by Sandy De Master


Finn wool is soft and lustrous. This characteristic makes Finn wool unique because luster is very rare in medium grade wools and is most often found in the longwooled breeds which tend to have a higher micron count and a coarser hand.


My interest in raising Finnsheep grew out of my appreciation for their wool.Upon researching the breed, I learned that Finns are white, black, brown, and gray. In this country I was only familiar with white and a few black Finns and thus decided to make a trip to Finland to learn more about these sheep and determine if I would be able to import semen from colored Finn rams. I contacted a breeder of moorit Finnsheep, Jill von Weymarn, who kindly arranged a week's visit with some of the leading Finnsheep breeders in the country.


First of all, a bit about the history of Finnsheep: The Finnish Landrace Breed developed from original home-bred stock. It had originally existed in the eastern portion of Finland, where it remained "purebred" or not crossed with any other breeds of sheep. These early ancestors of today's Finnsheep were descendants of the Nordic Short-Tailed Breed. It is said that the Vikings were largely responsible for disseminating this breed n their travels. Today's descendants of this breed include Finnsheep, Icelandics, Shetlands, Spelsau, and Gotland sheep. All of these breeds are characterized by a short woolless tail.


Two of these cousins, Shetland and Icelandic sheep, are known for their variety of wool colors. Shetlands have eleven recognized colors and Icelandics seventeen. (For more information see "Colour Inheritance in Icelandic Sheep and Relation between Colour, Fertility, and Fertilization" by Stefan Adalsteinsson).


Interestingly enough, Finnsheep have shared these colors and markings for centuries. In a meeting with a handspinner and owner of Finland's only spinning shop, Satu reported to me that the ancient sheep of Finland were known as "Avenanmaan lammas". These early sheep were dual-coated, badgerfaced (pigmented belly, light dorsal part), and horned. I was actually able to see some of these sheep at a living history museum in Turku. They were smaller than today's Finns and both sexes were horned. Many of them were piebald (black and white) and they appeared to be dual-coated.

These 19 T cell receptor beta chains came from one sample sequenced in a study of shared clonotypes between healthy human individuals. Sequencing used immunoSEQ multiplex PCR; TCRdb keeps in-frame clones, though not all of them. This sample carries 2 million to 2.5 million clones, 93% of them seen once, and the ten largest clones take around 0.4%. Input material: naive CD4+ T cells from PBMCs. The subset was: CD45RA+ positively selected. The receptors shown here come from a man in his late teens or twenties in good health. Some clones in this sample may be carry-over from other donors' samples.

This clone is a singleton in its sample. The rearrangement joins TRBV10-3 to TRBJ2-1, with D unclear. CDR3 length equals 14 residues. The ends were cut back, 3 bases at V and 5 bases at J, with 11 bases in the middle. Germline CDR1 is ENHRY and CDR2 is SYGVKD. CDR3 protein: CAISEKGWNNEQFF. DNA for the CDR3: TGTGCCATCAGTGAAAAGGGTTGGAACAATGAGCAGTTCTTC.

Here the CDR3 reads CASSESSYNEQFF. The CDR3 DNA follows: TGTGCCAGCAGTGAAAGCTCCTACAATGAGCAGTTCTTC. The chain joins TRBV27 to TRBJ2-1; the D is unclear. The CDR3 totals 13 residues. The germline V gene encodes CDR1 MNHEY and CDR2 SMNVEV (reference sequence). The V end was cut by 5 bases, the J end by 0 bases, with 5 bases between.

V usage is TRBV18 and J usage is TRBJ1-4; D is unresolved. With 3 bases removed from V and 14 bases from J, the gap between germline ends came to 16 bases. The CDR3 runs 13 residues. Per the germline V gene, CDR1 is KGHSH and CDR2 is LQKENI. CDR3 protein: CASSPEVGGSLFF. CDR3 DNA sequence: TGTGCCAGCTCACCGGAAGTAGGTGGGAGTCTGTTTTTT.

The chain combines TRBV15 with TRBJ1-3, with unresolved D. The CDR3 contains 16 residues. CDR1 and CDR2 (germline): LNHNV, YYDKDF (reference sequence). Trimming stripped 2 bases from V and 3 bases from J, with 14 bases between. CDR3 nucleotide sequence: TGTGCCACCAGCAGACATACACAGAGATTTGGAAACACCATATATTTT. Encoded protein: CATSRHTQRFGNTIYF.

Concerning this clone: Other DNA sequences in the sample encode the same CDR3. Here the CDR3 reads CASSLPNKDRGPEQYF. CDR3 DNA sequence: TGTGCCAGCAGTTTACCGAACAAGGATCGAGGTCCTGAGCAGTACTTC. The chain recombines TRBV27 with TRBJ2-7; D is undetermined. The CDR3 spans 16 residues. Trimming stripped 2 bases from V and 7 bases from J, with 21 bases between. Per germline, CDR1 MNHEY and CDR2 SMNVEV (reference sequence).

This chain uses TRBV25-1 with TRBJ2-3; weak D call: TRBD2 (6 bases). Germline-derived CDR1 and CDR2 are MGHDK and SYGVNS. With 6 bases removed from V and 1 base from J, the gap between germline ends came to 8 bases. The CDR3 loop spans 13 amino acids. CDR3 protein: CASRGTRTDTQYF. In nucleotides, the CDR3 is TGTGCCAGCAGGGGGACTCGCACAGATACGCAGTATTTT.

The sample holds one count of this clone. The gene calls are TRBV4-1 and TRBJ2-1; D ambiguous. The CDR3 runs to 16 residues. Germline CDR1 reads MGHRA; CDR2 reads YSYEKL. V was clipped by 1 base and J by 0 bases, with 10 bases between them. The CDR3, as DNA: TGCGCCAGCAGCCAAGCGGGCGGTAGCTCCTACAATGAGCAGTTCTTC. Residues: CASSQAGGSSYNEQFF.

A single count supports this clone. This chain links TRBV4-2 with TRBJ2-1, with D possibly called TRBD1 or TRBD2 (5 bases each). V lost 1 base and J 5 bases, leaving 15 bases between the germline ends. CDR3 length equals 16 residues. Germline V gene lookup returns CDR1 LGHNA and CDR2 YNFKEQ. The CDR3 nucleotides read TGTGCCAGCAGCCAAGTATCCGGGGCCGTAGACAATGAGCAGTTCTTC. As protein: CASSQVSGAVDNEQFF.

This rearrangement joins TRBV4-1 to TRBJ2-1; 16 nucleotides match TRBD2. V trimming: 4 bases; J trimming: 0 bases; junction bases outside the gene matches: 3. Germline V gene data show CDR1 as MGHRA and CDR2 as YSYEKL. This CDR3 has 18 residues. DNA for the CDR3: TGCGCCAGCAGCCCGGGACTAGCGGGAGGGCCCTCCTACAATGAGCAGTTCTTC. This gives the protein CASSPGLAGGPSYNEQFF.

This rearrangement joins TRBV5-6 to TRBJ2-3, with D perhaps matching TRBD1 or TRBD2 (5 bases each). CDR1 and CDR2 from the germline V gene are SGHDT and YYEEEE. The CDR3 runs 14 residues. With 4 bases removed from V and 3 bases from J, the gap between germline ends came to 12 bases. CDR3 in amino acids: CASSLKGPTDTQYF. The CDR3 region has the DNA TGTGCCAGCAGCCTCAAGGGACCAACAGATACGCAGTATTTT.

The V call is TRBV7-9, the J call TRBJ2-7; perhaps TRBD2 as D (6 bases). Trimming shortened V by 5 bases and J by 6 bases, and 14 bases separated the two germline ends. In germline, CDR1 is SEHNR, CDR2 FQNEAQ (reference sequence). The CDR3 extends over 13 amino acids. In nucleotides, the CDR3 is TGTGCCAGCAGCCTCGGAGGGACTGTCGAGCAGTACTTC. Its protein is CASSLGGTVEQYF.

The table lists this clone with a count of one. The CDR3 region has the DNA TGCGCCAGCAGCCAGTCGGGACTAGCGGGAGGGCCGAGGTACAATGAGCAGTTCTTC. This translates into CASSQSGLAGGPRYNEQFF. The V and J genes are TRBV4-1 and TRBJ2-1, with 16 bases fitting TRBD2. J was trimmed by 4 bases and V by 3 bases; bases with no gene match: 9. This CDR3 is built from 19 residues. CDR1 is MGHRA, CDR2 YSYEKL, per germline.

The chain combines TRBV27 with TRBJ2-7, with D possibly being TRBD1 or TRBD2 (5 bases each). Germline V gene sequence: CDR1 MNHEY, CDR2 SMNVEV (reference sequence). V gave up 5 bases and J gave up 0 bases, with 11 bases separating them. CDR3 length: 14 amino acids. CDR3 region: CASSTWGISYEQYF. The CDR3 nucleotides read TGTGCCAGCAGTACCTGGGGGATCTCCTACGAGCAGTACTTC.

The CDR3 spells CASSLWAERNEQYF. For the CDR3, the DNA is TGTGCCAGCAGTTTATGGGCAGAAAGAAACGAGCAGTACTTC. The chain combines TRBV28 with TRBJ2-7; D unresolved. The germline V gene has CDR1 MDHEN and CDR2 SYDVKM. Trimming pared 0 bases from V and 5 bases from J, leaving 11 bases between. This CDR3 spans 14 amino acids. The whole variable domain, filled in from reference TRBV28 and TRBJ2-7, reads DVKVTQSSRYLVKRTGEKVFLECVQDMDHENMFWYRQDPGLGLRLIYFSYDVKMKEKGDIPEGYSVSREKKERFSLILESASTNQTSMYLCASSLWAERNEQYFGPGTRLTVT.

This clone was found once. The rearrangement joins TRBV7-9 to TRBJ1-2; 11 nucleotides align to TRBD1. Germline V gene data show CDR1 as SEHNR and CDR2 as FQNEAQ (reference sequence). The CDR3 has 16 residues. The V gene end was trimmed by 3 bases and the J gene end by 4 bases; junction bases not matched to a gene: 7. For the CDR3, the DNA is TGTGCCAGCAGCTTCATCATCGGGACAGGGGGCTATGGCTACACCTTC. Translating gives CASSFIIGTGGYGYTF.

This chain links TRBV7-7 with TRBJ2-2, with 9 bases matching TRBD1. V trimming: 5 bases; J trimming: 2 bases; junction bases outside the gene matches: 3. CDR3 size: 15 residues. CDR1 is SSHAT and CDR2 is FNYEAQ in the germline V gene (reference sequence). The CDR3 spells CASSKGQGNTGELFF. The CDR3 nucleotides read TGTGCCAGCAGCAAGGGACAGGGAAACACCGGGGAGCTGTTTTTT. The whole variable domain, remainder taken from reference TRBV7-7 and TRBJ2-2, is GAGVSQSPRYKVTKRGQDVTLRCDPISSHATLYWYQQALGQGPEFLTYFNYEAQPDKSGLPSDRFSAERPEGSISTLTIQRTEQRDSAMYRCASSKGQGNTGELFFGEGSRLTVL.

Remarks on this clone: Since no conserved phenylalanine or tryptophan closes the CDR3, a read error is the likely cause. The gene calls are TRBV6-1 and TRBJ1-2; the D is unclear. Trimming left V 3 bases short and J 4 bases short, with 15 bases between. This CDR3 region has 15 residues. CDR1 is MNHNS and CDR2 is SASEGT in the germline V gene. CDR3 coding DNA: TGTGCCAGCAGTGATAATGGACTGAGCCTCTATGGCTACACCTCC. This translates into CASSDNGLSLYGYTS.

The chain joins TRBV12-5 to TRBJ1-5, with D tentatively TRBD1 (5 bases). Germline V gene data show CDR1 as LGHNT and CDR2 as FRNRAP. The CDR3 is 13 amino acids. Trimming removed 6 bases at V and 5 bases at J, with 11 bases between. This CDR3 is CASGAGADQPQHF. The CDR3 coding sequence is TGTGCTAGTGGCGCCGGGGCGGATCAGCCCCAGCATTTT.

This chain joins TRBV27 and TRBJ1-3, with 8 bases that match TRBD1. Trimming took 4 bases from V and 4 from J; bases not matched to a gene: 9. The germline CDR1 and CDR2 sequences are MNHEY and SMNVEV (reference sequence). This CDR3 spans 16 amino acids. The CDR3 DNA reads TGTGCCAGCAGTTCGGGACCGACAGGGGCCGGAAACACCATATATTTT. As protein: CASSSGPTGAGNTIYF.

In 1918 the Finnish Sheep Breeders' Association was founded and the systematic improvement of Finnsheep began. Mr. Eino Huatagangas, director of this organization, told me that in the 1920's and 1930's 30% of Finnsheep were colored - mainly black, brown and gray. In 1986 only 7% were colored. Currently the number of colored Finns has increased to 12%. Of these 12 %, 8% are black, 3% brown, and 10% gray.

This renewed interest in colored Finnsheep has been spurred on by the resurgence in handspinning and the quest on the part of handspinners and weavers for quality natural colored wool.

Most of the breeders I met breed like color to like color for the purpose of achieving the purest depth of shade of each particular color. They believe that breeding black to brown, for example, can dilute the outcome in the next generation. They also select away from any white markings even on the face or top of the head. When I met with Marja-Leena Puntila of the Agricultural Research Center, she showed me pictures of spotted and patterned Finnsheep that would have brought a great sum of money in the US.

When I asked her if I could see these sheep, she informed me that they had been culled because their wool was not uniform in color! Thus, the trend today in Finland is to select for solid colors with minimal if any white markings.


Those of you that are familiar with Shetland or Icelandic colors will notice that I have not mentioned the color "fawn" or beige. This color had not been observed in Finland for quite some time. But last year I received a letter from my friend Jill informing me that in breeding for moorit Finns, she had a fawn-colored lamb born! She said the Finnsheep Sheep Breeders' Association was so surprised that they were sending a representative out to her farm to observe the color! She did send me a picture and wool sample of the lamb,

which was indeed fawn. This birth was in keeping with genetic theory as gray/fawn is a"pattern" which is recessive to white but dominant over no pattern (black or brown).


Thus, the introduction of Finnish semen into the US gene pool should provide us with wool that is uniform and a variety of natural colors that have been selected for depth of shade and uniformity. Also, the combination of these new genetics with the existing ones in this country could make for some exciting surprises in the way of possible recessive traits coming to the foreground.


In summary, breeding for wool color and pattern in our Finnsheep should prove to be very exciting! Those of us who have imported semen should keep good notes and document our results. Hopefully, we will soon be introducing some new colors and patterns to our Finnsheep gene pool in the United States.